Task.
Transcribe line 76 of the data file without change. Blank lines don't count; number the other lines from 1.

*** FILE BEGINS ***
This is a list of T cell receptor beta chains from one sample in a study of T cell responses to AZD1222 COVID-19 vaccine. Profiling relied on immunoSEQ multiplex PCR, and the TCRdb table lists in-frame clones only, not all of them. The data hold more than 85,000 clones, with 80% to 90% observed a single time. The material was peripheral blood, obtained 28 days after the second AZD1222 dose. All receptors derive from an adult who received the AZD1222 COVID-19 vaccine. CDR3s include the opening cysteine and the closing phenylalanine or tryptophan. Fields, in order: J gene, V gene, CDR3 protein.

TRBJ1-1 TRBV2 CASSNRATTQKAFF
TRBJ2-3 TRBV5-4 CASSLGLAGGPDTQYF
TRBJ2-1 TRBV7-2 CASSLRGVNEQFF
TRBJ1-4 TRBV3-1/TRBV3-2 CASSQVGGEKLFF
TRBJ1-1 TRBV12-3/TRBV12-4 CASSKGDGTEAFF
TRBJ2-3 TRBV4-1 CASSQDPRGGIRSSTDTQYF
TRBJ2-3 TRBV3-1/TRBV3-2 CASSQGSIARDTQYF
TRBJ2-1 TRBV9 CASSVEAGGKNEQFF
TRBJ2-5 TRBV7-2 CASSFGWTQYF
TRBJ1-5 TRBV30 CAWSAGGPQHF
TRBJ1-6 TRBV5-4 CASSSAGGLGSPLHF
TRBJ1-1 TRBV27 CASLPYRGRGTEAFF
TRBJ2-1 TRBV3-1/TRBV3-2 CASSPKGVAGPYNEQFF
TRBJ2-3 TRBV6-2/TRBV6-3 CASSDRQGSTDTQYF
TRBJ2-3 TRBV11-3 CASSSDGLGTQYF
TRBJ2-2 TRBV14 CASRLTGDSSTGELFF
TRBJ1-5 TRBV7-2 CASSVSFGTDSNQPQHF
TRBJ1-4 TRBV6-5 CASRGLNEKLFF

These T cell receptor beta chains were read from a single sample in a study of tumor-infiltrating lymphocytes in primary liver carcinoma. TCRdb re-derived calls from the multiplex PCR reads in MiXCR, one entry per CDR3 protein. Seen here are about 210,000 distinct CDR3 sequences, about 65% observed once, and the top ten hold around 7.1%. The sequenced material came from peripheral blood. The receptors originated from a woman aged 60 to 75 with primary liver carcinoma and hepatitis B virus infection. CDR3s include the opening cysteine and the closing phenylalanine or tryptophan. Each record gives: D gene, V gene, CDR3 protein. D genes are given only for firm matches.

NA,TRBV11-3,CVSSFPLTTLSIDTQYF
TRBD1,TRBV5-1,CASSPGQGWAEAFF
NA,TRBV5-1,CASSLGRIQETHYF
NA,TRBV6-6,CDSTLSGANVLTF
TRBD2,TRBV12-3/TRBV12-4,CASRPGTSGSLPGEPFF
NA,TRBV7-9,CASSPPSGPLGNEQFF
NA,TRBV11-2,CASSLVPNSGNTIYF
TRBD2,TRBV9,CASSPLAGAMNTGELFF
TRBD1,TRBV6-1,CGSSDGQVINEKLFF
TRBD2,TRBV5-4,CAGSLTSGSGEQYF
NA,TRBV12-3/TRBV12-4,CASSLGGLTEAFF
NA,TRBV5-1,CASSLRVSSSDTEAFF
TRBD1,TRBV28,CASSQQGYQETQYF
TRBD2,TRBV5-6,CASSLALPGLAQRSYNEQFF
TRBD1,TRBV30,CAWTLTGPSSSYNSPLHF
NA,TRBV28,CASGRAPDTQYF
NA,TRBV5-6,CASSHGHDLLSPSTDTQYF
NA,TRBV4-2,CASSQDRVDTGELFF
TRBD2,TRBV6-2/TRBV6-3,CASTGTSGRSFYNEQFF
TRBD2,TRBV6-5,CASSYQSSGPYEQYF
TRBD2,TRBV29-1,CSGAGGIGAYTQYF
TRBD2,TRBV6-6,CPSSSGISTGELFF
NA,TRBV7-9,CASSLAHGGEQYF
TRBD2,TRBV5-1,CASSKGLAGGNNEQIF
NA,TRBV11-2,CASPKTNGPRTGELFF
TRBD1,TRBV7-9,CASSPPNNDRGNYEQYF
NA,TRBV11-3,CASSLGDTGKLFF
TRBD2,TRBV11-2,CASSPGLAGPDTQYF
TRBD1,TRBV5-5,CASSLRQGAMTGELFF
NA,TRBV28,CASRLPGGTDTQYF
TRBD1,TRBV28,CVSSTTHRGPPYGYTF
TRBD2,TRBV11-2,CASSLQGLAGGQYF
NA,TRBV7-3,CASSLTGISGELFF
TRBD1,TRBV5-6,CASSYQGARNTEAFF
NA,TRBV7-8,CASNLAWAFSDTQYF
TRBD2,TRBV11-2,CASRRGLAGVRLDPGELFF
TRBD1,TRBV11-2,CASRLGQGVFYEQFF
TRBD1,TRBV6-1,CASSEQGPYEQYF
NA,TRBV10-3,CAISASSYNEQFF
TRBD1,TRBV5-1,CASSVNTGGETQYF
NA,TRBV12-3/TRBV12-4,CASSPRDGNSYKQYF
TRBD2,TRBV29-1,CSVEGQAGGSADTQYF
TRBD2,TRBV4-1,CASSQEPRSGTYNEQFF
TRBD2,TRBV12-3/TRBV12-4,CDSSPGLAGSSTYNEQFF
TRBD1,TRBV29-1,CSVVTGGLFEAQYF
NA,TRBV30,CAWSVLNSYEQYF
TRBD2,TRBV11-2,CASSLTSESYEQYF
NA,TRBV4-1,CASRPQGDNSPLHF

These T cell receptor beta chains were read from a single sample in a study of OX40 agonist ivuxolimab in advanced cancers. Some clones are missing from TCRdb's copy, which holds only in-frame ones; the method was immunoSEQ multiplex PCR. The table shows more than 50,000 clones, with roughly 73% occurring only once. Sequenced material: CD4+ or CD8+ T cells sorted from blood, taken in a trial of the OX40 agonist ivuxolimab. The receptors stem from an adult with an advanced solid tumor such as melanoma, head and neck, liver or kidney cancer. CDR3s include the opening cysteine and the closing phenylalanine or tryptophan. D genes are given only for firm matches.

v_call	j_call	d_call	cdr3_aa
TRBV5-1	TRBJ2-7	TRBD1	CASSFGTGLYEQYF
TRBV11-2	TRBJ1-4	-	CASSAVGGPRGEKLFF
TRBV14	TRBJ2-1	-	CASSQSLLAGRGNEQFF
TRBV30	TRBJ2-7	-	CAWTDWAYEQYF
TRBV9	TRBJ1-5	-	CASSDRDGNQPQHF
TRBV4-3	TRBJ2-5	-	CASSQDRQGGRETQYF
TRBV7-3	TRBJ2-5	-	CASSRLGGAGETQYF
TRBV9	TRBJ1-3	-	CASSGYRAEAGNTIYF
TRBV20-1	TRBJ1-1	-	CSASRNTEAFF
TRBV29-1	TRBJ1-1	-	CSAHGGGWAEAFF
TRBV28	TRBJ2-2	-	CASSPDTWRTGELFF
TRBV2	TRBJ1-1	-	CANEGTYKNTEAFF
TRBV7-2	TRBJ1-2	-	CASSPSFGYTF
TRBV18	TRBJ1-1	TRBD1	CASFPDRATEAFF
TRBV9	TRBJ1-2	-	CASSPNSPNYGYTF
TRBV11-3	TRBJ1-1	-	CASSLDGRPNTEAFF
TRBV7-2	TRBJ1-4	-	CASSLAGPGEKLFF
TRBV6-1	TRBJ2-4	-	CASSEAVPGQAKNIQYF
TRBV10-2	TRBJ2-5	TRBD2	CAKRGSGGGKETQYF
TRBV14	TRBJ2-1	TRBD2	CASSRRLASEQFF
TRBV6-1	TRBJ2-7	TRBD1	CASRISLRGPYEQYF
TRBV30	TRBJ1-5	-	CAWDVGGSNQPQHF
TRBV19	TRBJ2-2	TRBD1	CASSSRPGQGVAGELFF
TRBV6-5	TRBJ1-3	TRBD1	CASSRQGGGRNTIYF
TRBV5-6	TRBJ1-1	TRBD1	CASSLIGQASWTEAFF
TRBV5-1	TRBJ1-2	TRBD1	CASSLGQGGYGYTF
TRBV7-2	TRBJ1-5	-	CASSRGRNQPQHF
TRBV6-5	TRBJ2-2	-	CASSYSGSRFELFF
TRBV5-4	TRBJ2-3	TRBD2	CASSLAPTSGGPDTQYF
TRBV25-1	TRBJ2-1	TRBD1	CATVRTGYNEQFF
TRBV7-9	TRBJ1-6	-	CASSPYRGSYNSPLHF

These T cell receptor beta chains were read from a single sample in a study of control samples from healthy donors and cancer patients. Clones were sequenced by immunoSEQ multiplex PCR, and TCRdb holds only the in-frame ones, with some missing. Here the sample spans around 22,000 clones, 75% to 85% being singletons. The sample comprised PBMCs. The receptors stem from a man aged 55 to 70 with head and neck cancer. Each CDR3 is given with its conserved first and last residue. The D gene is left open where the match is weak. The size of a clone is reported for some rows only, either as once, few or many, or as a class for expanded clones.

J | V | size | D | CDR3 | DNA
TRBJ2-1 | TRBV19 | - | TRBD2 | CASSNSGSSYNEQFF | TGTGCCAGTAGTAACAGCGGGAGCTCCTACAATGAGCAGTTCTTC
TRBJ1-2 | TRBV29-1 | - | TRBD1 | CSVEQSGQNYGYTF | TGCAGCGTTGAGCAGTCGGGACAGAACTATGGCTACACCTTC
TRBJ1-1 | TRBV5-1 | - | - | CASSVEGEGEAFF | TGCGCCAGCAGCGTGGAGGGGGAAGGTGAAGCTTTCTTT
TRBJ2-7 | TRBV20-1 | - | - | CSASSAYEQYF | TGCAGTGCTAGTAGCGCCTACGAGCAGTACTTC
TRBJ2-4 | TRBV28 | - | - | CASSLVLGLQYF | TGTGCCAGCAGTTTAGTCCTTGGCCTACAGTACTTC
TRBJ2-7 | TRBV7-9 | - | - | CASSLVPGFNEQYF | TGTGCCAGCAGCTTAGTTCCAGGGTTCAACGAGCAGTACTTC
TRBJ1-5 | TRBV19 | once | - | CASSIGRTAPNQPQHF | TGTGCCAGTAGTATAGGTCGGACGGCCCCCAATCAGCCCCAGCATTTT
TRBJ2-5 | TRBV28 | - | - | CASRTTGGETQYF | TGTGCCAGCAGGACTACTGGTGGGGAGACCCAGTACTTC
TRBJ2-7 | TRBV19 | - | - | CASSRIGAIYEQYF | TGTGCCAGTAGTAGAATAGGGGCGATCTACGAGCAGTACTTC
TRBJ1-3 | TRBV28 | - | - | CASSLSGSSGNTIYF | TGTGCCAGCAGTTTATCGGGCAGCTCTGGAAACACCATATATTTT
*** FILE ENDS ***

TRBV4-3	TRBJ2-5	-	CASSQDRQGGRETQYF